Better flea and tick control has resulted in healthier pets. I used to routinely see dogs and cats crawling with fleas from head to toe. Many developed flea allergic dermatitis, often complicated by a superficial skin infection. While we still see allergies in pets, flea allergic dermatitis is much less common and pets are much more comfortable, thanks to these new products.

Top Spot Products
The big revolution in flea and tick prevention started when top spot products were introduced. These are the little tubes of liquid that come in multipacks for monthly application to the nape of your pet’s neck. The product then distributes throughout the haircoat and kills fleas and ticks when they come in contact with the medicine on your pet’s hair. They also come with stickers for your calendar or an app for your mobile device to remind you when to apply the medication. Many of the manufacturers of these products have videos on their website demonstrating proper application of the product.

Oral Flea and Tick Prevention
Oral products can be active against only fleas or prevent multiple species of ticks as well. Most oral products come as tasty chew treats and are administered monthly; although long lasting products are also available. Not all oral products start working instantly. If your pet has a flea infestation because you missed a dose, check with your veterinarian about a rapidly acting oral product for quick flea takedown.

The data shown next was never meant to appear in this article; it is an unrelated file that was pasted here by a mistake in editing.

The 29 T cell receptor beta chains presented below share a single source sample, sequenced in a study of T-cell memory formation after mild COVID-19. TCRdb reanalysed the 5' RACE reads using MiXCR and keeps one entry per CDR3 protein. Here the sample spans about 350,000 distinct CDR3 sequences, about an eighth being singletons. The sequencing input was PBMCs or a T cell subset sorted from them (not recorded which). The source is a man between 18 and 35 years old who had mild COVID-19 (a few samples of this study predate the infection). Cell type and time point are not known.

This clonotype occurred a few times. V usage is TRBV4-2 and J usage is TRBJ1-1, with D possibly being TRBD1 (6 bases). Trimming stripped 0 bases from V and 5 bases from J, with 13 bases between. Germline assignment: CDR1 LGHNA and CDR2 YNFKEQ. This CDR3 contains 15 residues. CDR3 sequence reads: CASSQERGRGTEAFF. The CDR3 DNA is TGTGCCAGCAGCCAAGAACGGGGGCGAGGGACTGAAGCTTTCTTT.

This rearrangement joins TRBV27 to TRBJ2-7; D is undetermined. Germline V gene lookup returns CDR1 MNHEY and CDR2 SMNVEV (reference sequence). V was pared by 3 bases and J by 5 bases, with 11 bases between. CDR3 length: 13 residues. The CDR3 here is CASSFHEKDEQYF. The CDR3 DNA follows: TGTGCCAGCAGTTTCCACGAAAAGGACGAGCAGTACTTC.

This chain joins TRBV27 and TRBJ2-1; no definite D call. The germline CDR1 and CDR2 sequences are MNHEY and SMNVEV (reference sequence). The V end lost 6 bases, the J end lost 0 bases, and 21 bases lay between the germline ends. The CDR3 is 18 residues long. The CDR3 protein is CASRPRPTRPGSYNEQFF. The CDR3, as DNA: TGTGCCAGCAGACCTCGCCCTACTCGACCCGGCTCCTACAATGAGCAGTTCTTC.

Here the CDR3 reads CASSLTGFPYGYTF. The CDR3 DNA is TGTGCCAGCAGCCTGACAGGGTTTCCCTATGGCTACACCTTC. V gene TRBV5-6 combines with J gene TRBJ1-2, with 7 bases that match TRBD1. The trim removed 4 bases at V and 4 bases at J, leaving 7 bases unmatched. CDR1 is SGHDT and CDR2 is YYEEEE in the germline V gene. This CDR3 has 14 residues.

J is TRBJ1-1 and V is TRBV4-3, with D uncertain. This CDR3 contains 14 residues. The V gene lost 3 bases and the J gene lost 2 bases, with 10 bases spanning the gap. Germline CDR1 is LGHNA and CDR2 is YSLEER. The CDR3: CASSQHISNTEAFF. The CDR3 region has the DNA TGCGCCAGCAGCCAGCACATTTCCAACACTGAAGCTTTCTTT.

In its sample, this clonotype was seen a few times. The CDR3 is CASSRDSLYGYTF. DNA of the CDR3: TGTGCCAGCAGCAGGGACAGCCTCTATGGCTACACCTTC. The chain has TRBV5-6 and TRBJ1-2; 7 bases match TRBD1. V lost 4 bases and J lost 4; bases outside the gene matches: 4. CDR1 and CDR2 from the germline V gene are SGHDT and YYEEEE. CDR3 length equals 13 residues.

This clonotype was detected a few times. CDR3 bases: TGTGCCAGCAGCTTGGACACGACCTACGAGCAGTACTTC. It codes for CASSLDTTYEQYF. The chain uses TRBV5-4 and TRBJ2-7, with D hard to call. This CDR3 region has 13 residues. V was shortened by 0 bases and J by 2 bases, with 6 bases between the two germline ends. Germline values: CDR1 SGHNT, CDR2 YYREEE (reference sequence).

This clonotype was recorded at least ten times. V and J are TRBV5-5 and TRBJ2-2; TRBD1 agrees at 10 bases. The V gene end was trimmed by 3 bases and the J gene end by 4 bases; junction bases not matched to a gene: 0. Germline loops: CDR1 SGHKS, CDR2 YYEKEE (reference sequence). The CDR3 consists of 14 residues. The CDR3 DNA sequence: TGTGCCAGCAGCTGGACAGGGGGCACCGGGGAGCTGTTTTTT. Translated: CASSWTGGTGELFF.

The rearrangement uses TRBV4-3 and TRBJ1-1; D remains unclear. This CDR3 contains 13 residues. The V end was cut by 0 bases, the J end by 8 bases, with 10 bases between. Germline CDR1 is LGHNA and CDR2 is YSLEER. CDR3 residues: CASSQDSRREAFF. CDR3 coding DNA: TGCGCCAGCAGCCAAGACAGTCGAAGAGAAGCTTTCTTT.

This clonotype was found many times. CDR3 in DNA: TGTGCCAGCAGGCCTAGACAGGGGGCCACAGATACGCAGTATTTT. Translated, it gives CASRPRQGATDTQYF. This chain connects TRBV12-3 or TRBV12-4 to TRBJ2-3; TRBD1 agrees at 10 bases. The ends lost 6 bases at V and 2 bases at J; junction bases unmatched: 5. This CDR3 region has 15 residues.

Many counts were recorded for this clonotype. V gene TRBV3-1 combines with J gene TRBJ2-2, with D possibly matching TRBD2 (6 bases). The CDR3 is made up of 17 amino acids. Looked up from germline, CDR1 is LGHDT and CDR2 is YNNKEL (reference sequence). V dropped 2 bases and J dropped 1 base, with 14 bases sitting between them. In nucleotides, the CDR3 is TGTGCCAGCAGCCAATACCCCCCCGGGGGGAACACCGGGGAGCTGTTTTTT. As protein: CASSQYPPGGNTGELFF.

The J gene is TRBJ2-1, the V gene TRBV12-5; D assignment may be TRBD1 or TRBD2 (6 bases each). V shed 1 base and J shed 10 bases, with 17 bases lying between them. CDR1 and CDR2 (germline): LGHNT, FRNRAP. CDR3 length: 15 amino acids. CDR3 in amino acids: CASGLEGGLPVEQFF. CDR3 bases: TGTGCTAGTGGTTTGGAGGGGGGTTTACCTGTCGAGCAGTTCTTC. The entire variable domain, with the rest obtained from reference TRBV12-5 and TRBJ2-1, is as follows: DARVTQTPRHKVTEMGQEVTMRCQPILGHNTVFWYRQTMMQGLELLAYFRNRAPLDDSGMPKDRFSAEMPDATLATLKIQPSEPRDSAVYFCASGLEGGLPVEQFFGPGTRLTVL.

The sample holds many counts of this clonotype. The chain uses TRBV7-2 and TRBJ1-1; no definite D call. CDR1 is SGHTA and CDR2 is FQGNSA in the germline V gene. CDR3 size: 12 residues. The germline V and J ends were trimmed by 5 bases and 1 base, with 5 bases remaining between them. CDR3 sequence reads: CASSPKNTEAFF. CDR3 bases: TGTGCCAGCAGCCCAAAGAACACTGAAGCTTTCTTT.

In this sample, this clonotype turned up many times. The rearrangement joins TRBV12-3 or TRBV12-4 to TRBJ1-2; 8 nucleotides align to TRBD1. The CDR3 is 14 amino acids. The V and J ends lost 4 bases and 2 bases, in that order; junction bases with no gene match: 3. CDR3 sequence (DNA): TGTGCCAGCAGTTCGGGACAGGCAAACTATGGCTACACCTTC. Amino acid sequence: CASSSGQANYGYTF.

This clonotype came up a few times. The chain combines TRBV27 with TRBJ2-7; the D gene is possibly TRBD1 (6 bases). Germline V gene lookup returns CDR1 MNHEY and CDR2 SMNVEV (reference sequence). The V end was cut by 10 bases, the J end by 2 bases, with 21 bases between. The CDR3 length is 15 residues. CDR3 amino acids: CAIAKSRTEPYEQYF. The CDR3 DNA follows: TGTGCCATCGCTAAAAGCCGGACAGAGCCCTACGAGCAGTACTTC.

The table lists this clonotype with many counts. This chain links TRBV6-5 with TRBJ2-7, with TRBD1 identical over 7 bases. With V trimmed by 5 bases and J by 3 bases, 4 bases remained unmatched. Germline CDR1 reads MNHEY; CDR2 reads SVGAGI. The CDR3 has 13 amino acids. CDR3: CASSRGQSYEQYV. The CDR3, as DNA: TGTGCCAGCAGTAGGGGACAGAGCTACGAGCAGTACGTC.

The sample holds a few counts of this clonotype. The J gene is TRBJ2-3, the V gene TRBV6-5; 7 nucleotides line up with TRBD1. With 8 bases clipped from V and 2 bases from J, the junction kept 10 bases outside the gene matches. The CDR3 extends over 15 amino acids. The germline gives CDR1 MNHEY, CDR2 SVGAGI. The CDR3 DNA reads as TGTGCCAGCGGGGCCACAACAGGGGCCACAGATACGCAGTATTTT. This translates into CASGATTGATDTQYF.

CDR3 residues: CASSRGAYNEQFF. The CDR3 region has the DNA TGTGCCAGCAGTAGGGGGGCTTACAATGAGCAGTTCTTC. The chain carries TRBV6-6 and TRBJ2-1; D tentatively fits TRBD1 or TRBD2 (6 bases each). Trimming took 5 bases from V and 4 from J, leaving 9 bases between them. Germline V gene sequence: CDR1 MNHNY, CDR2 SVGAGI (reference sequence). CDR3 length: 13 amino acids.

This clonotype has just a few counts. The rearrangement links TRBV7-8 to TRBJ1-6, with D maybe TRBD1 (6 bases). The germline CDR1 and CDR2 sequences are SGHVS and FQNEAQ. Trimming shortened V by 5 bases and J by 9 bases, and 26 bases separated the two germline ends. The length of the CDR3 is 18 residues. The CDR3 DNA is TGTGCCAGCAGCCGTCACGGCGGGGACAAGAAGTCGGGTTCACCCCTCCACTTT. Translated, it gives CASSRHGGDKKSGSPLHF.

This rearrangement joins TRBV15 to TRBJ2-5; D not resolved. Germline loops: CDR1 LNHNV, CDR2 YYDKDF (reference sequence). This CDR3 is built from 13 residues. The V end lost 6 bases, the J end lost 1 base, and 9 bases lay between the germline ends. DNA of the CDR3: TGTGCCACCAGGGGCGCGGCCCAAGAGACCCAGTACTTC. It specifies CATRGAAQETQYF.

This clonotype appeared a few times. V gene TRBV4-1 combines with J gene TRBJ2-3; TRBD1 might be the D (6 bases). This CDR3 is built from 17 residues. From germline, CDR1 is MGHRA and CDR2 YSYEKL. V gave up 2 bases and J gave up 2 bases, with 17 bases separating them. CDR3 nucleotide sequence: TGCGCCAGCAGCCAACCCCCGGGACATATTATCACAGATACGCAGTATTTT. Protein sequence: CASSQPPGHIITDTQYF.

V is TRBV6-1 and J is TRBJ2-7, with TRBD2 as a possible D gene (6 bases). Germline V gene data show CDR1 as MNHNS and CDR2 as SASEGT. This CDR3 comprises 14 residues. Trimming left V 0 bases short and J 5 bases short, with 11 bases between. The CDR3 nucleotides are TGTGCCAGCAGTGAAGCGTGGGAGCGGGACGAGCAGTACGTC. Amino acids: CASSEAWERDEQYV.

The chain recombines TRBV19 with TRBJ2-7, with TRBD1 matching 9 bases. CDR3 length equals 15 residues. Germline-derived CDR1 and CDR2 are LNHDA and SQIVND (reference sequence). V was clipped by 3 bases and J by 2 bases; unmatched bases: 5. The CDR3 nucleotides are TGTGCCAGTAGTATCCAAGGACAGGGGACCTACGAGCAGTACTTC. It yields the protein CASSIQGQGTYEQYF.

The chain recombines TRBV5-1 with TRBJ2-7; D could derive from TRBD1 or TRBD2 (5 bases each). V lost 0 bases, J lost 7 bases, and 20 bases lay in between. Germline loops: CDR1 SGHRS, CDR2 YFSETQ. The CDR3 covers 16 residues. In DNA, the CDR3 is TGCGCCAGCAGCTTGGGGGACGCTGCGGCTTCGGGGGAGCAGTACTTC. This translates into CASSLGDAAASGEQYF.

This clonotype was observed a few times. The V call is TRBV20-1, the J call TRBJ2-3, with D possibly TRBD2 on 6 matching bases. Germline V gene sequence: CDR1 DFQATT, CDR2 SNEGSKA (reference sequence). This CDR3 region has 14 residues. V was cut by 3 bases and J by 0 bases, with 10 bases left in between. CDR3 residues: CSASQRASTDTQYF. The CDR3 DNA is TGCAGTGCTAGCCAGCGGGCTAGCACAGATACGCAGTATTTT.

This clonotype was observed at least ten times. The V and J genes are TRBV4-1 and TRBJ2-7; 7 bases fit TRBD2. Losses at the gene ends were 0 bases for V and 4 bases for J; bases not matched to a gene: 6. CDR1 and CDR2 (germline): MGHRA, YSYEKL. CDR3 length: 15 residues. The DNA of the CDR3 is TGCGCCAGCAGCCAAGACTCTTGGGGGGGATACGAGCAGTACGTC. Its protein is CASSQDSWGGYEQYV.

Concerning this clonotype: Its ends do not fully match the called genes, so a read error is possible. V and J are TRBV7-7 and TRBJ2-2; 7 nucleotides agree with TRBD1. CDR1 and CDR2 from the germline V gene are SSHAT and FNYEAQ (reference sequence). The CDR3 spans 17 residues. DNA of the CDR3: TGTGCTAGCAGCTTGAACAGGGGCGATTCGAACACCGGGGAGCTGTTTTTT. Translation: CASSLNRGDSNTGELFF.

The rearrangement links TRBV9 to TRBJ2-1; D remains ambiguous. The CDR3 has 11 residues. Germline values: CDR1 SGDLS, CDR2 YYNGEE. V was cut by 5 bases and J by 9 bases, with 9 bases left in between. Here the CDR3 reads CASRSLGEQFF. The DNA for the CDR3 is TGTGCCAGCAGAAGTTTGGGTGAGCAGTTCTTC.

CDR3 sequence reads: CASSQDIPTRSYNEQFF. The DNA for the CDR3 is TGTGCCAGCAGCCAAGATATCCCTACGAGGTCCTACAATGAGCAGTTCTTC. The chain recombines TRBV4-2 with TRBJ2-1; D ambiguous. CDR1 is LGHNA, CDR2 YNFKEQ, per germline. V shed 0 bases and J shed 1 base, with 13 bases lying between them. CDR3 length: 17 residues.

Long Lasting Collars
Unlike the early flea collars, today’s models last for months at a time. Depending on which collar your veterinarian prescribes, modern flea collars may be active against a single species of tick or fleas and multiple species of ticks. If you choose a collar, check the label carefully as some collars may take a week to reach full strength on your pet.

Choosing What’s Right for Your Pet
When selecting from this array of products, consider the following criteria:

  1. Talk with your veterinarian about the types of parasites in your area. Selecting a product with a profile that fits your area’s parasite population is critical.